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India’s transition from legal pluralism to uniformity: an extensive history and uncertain future

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An article by Vikram Kochhar

On 6th October 2023, protests from various cultural communities erupted outside the New Delhi BJP Office, criticising the possible implementation of a Uniform Civil Code (UCC) which would be applied across all of India. This protest followed a series of similar rallies across the nation, with every minority group objecting to this policy and its potentially dire social implications. While these protests may be attributed to current affairs and modern politics, the issues being addressed actually stem back centuries deep into the history of the region now known as India.


India has, for over a millennium, been home to some of the largest religious communities, holding the largest Hindu population in the world and the third largest Muslim population (over 200 million) despite Islam being a minority religion. In short, with India being home to such a variety of religious communities, an integral part of maintaining order has been accepting and enabling the co-existence of such religions through legal mechanisms and policies such as Akbar’s abolition of the jizya (tax against non-Muslims), or the institution of Sharia Law for Muslims in 1937 [1]. In India, alongside various other third-world nations, such mechanisms work in co-operation to form a system identified as ‘legal pluralism,’ which is academically defined as ‘a situation in which two or more legal systems co-exist in the same social field’ [2]. In the case of India, it could be argued that legal pluralism has been integral to the livelihoods of all communities, with tribal groups and Muslims relying on it to be able to practice their religions freely.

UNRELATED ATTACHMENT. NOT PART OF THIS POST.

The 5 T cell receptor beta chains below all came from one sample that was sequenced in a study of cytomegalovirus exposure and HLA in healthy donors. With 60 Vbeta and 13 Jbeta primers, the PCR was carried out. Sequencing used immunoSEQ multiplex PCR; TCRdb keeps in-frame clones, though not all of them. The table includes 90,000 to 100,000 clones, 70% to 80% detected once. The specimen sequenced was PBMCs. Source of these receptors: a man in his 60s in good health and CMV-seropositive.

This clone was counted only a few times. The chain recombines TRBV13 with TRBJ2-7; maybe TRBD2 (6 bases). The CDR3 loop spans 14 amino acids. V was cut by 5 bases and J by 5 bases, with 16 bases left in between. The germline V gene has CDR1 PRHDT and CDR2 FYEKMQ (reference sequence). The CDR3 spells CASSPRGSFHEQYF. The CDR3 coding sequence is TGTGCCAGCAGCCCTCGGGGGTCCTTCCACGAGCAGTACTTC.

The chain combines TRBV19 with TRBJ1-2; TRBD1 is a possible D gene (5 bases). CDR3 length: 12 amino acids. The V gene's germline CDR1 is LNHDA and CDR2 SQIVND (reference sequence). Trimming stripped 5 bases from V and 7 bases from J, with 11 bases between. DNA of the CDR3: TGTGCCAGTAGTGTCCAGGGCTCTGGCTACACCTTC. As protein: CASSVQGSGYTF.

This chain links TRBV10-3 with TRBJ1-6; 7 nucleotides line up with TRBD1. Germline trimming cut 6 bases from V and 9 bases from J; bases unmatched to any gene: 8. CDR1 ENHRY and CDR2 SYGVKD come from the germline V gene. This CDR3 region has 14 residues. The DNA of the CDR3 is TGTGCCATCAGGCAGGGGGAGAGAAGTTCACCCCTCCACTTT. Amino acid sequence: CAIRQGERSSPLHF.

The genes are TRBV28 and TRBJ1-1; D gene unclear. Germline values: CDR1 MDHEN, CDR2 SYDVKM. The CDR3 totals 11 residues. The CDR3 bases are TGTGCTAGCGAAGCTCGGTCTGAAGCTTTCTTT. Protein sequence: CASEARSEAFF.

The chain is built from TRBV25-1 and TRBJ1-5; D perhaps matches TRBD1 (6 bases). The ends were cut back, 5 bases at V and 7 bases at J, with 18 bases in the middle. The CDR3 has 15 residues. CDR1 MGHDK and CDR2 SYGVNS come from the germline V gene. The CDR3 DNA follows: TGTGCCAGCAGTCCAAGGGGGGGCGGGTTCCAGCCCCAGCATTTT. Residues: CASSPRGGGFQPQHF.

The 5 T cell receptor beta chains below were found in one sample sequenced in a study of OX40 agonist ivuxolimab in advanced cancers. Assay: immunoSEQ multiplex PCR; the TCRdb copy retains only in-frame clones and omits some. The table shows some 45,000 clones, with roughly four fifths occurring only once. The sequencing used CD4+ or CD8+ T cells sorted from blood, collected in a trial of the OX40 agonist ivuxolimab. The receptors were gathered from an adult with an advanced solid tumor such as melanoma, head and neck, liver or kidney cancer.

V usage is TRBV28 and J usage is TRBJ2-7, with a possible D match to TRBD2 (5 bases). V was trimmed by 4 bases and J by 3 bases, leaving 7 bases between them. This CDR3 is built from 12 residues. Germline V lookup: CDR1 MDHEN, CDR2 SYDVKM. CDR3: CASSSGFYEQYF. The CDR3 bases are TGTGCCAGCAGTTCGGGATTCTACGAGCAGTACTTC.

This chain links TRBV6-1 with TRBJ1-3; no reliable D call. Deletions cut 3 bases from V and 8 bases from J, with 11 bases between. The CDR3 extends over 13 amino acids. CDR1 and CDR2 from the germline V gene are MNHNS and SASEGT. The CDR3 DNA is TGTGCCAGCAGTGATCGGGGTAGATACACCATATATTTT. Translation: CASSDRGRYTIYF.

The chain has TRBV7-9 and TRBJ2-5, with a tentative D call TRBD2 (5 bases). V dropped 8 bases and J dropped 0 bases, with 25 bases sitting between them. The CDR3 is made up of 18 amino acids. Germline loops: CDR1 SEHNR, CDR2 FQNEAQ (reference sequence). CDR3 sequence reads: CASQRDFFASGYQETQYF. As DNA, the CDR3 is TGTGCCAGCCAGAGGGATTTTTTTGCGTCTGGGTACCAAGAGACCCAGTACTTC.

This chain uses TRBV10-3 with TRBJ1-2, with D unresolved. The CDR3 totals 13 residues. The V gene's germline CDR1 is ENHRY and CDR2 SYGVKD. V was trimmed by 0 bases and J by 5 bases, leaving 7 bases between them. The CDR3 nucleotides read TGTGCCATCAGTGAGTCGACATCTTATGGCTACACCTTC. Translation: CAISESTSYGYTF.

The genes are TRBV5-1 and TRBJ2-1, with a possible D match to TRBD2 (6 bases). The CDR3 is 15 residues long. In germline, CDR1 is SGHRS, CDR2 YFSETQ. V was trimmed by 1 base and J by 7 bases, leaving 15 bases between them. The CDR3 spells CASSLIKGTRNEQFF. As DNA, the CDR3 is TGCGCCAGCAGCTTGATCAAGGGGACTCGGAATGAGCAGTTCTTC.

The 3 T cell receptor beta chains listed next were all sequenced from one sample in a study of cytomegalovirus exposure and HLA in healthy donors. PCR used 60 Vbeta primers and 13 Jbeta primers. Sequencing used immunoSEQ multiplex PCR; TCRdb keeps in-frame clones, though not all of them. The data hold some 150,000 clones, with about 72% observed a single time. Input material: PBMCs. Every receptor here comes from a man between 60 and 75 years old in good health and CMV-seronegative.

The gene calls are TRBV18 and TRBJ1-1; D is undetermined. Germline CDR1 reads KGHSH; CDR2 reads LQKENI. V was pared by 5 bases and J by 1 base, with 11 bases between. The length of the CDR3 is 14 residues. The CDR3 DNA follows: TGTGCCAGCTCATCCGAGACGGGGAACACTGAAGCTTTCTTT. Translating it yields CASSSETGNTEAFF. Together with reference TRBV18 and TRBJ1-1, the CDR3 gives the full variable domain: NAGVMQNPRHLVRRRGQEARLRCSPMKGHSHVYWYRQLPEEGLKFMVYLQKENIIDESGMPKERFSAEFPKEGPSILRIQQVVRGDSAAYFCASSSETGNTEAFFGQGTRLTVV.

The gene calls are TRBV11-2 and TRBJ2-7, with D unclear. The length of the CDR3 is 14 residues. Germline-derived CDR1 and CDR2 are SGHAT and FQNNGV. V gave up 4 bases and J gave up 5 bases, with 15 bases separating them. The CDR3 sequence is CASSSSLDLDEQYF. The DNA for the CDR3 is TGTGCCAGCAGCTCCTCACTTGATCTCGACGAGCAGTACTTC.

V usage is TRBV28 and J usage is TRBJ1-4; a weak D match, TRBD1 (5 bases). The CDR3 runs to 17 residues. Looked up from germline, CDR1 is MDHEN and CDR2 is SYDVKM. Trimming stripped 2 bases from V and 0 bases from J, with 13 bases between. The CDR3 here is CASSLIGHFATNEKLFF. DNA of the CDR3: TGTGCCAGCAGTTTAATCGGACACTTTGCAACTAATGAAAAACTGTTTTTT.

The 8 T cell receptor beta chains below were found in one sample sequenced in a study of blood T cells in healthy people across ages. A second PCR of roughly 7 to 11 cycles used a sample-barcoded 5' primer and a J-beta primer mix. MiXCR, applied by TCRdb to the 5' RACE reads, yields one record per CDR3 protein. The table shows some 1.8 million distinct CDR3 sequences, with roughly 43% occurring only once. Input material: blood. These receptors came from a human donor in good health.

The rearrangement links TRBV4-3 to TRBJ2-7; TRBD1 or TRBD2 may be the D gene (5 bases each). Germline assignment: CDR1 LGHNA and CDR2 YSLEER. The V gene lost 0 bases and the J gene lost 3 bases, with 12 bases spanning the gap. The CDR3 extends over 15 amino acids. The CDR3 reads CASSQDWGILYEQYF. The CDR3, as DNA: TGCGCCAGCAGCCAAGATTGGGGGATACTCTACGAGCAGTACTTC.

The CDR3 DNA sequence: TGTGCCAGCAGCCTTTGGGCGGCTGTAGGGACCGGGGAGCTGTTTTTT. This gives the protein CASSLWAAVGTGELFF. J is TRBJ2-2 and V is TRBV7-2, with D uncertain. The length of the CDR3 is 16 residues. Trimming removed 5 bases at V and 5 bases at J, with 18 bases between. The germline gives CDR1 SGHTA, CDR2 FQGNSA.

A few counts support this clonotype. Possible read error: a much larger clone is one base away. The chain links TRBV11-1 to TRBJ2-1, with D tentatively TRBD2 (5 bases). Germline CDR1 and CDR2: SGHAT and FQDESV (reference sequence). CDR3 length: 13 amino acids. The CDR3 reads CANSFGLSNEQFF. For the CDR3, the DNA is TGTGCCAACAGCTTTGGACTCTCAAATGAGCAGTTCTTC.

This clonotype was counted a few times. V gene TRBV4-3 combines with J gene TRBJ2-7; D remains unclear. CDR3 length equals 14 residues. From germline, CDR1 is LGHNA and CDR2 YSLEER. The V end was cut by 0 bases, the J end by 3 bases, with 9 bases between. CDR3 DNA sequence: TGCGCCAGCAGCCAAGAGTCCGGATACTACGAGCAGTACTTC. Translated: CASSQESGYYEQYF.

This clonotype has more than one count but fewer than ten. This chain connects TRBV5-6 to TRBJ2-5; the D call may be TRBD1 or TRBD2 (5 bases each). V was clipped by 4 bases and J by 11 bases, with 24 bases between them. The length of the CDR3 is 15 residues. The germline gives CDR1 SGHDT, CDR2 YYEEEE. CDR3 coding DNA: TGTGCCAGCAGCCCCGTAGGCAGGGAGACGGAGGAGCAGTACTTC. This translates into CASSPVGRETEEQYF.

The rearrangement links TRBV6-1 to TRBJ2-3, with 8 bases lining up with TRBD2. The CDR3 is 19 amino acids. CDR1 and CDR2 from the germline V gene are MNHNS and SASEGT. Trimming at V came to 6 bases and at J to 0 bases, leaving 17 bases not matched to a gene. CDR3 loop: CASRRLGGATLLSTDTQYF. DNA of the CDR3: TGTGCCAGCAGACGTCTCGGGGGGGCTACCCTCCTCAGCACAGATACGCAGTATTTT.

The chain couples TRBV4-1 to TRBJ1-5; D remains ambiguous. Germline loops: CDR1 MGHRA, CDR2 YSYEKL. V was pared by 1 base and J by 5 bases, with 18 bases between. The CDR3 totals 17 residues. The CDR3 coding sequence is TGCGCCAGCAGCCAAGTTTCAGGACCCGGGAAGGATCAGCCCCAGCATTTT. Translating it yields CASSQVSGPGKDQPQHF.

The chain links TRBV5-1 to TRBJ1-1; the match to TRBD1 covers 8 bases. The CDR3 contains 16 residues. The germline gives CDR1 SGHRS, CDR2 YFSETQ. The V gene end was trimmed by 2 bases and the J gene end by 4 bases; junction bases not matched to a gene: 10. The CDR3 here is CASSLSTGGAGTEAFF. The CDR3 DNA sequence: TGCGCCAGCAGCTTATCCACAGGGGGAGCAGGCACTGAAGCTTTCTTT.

The primary reason for such a current uproar amongst Muslim and other ethnic minorities is that the BJP, India’s governing political party, has set out plans to employ a Uniform Civil Code as mentioned previously. UCC refers to a legal system in which all citizens, no matter their class or religion, and including all sectors of the law as opposed to select fields. Implementing a UCC would, in essence, mean removing the presence of Sharia Law and the equivalent personal laws for other prominent minority groups, and forcing all citizens to adhere to one set of laws regardless of their religious and cultural customs. And so, a conflict has now arisen between the leading political party who see the UCC as a means of reaching equality in all aspects, and the religious minority populations, who perceive it as an act of cultural oppression. Many would pose the question of whether large-scale precedent could be utilised in order to find a justified solution to this issue (i.e., identifying a country which has experienced a similarly nuanced situation, and analysing their subsequent actions and how they worked in reality). However, due to India’s unique position with such a significant Muslim minority, there are very few instances in history that can be used as a comparison: as such, both the spheres of law and politics are facing significant difficulty in drawing conclusions regarding the UCC and its compatibility with the Indian state, with reporters and academics now turning to the analysis of specific case law as a means of constructing analogies.